Consider our first false premise for invading Iraq, for example: WMD. It takes some insight and introspection to understand that your own strongly held convictions might be wrong. It takes self-awareness to understand how a deep desire to “correct” the “error” of allowing Saddam to stay in power, after he tried to kill your own father, might distort your judgment. But Bush has simply and proudly disclaimed introspection and self-insight, not once but many times. Should we not believe him?
As for understanding how absolute certainty and intransigence at the very top of a large bureaucracy might distort the perceptions of those below, that’s a pretty sophisticated concept. The entire intelligence community is set up to see reality clearly, isn’t it? How could the monomania of one fool at the top (or two, if you count Cheney) twist the views of all those smart professionals down in the bowels of the bureaucracy?
Nearly all of Congress and our media couldn’t see how. There are some awfully smart people in those institutions, but they failed to see the point until it was too late. Could we expect George W. Bush to see it when he has disclaimed introspection, and when all those smart people, whose job it is to ferret out untruths and contradictions, couldn’t?
Dubya demonstated his non-existent mental acuity again as recently as two days ago. Responding to a reporter’s simple request to state his definition of torture, he replied, “Whatever the law says.”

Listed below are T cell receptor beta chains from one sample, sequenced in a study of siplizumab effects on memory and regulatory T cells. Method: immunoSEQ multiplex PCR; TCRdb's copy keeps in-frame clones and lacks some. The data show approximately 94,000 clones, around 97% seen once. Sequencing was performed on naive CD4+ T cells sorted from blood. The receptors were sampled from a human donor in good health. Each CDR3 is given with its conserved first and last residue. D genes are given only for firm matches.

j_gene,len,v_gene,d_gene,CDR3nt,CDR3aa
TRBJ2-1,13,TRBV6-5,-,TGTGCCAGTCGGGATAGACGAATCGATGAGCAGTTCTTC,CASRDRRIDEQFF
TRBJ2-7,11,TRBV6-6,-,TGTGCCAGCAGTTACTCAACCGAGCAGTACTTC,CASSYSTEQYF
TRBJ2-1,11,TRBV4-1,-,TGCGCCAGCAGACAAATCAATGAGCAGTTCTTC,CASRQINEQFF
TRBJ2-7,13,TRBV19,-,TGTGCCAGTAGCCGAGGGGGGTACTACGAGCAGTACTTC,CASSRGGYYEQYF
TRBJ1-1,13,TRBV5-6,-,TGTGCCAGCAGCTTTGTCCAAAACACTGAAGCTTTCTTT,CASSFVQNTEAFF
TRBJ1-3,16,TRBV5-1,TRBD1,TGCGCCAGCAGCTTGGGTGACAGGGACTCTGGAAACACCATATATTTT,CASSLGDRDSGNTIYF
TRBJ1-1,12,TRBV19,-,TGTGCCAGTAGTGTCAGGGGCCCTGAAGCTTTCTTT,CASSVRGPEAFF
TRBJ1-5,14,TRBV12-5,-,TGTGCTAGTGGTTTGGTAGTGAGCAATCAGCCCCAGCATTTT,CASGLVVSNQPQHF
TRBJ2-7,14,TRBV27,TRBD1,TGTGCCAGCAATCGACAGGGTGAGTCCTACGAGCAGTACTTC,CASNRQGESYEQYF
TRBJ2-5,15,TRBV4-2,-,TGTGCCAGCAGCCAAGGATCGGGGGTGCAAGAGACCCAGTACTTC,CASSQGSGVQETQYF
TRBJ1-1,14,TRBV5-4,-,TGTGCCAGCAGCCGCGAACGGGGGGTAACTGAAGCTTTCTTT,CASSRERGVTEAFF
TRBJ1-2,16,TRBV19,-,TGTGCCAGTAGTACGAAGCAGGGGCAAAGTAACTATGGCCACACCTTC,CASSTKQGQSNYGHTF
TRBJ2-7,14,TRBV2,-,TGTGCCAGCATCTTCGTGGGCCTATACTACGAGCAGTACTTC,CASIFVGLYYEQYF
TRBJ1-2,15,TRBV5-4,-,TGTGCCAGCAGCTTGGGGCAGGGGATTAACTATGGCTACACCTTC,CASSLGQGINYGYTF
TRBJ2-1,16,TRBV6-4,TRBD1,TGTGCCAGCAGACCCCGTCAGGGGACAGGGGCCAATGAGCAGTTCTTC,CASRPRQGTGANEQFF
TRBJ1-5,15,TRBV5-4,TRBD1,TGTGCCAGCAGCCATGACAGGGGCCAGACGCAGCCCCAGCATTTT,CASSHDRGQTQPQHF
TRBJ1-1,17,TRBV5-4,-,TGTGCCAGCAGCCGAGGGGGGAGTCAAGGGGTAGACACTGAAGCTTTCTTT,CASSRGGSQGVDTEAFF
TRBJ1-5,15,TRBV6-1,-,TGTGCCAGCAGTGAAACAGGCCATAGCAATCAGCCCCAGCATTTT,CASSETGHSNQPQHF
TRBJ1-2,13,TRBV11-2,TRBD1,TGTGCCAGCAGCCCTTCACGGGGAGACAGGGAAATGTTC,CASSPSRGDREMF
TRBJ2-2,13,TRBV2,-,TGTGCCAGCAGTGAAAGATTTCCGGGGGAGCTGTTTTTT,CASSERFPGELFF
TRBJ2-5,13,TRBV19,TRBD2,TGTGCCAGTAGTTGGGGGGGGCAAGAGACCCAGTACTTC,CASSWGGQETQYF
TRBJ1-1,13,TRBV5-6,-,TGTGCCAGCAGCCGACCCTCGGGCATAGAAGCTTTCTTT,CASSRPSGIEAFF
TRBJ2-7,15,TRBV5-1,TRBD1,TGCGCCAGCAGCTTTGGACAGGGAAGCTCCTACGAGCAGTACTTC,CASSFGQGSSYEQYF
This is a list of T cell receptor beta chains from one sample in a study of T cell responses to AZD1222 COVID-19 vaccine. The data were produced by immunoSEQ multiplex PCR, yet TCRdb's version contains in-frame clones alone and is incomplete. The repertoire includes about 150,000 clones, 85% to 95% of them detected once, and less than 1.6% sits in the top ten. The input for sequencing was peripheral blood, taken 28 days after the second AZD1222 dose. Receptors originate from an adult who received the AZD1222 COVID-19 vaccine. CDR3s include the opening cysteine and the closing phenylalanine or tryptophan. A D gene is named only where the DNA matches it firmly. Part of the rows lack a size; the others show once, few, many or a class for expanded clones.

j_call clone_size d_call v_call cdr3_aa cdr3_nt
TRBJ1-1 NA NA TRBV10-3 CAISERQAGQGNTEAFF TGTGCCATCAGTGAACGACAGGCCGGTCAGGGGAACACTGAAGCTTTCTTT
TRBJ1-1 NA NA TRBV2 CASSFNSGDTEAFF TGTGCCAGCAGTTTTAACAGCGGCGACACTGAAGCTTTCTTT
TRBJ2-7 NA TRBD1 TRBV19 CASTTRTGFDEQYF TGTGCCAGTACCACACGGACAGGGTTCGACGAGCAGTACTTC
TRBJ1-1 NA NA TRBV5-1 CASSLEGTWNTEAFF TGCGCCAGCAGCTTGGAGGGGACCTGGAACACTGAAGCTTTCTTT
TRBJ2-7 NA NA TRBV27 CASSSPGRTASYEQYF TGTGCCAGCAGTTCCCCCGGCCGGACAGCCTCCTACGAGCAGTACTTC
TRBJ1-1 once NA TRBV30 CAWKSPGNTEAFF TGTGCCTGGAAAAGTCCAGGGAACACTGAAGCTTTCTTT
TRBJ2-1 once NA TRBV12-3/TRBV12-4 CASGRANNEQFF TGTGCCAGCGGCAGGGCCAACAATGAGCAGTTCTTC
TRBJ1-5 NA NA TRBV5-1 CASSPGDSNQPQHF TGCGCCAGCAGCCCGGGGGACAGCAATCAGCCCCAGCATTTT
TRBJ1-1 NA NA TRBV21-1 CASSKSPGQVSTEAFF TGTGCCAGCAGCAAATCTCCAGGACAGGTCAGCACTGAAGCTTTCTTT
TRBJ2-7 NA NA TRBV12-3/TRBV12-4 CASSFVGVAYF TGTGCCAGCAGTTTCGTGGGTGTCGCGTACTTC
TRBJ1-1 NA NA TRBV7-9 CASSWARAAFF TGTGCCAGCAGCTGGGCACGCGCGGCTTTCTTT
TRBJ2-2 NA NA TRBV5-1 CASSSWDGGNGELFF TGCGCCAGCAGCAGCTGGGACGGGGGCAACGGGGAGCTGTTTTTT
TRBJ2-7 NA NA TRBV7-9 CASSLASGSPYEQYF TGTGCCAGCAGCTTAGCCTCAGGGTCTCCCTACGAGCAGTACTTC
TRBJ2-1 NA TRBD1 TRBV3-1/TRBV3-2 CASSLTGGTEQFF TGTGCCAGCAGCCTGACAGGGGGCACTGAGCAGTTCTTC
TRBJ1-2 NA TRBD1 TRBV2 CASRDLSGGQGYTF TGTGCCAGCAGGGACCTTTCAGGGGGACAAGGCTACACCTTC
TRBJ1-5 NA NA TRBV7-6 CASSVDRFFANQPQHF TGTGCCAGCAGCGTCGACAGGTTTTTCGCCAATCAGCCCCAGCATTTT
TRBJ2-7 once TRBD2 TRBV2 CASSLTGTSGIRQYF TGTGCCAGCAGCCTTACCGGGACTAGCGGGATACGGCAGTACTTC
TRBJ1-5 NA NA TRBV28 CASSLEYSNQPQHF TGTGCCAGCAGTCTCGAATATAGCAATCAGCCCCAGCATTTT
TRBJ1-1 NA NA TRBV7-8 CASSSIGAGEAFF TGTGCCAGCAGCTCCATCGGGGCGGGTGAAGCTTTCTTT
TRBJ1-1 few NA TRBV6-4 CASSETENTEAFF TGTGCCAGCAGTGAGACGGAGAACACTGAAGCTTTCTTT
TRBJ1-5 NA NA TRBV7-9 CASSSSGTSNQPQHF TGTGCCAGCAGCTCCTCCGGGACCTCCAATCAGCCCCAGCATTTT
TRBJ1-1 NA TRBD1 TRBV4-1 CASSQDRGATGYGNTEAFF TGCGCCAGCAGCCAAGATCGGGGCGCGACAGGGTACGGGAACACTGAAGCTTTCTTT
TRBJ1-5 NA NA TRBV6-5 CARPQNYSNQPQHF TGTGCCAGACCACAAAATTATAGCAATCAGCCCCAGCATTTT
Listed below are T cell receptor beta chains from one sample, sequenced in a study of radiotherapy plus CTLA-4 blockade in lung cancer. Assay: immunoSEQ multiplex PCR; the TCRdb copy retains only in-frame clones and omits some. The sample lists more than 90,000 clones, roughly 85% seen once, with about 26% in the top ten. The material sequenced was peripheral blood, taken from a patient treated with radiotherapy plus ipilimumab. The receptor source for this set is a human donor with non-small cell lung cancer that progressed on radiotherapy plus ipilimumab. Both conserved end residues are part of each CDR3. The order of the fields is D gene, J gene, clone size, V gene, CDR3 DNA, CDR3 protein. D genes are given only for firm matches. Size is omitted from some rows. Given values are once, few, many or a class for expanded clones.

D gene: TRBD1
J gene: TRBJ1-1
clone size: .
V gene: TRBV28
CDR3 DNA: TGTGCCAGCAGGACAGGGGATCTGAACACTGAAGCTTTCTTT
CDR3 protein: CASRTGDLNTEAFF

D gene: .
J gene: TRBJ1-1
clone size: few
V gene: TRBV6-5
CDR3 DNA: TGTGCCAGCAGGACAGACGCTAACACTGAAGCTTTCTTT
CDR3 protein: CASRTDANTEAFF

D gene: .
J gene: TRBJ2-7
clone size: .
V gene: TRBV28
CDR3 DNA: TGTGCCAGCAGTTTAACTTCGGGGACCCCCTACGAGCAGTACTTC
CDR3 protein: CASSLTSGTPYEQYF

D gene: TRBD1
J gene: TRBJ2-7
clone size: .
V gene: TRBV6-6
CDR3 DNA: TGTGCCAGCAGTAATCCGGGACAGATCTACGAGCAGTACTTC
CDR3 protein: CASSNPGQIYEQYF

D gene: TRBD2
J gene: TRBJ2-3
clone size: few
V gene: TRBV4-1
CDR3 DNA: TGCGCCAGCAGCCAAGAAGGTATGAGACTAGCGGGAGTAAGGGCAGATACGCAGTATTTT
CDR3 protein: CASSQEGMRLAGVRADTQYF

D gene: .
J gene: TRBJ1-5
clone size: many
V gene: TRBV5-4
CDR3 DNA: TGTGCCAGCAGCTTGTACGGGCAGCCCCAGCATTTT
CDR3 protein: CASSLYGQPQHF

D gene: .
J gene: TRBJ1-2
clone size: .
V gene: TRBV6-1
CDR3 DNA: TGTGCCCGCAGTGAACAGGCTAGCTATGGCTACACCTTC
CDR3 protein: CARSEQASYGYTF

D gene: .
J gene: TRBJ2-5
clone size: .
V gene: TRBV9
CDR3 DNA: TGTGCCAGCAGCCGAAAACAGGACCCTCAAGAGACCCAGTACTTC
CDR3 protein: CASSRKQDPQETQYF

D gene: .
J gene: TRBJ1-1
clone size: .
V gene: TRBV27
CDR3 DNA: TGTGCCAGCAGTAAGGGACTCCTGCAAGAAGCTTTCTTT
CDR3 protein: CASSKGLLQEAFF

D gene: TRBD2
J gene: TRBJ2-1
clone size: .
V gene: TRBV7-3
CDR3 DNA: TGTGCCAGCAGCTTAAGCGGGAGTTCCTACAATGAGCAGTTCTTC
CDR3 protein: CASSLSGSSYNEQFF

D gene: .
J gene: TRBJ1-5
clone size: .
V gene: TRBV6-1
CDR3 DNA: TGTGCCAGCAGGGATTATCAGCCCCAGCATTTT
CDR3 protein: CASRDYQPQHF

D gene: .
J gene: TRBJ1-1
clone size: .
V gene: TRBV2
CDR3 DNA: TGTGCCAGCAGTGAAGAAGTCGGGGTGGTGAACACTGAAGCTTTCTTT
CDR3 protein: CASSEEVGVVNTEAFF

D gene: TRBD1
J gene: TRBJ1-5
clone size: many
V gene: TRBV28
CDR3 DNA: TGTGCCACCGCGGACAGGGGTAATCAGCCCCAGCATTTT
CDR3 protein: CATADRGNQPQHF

You would think that a president who had fought repeated battles over torture in the Cabinet, the Congress, and the media over a period of several years might have some conception of what he had been advocating. Not Bush. Not only had he no ready mental conception of torture that he might cite to reconcile his bromide “we don’t torture” with reports of events in the field. He apparently didn’t even care. It’s enough for a man like him that his buddies and the people on whom he relies for advice think that what our military and CIA are doing in our name is OK. Beyond that, his dim intellect cannot go.
If you want a good analogy to Dubya’s character, think of the Austrian emperor in the movie Amadeus, the one who said that Mozart’s music had “too many notes.” That’s what we are dealing with: a man charged with governing a sophisticated society who has nowhere near the mental equipment even to understand the consequences of what is going on, let alone to govern effectively.
During the 2000 election, there was regular comment on Bush’s limited intelligence. Once he assumed the mantle of president it all stopped cold. The naked emperor put on imaginary clothing, which we all pretended to see. We all feared to speak the truth, lest the truth reflect poorly on our own electoral choices and our own intelligence.
Political correctness is rampant in our society. Now it has reached its logical conclusion. Our commander in chief is mentally crippled, but no one can say so. So we all soldier on—some of us to death in combat—politely averting our eyes from the most salient feature of this presidency: George W. Bush’s stupidity.
We have fifteen more months to be ruled by a simpleton. Our only hope of salvation is to seek a brighter leader next time. In the meantime, we should all think hard about what went wrong, that we had to suffer one-man rule by such a man, at a critical point in our history, for eight long years.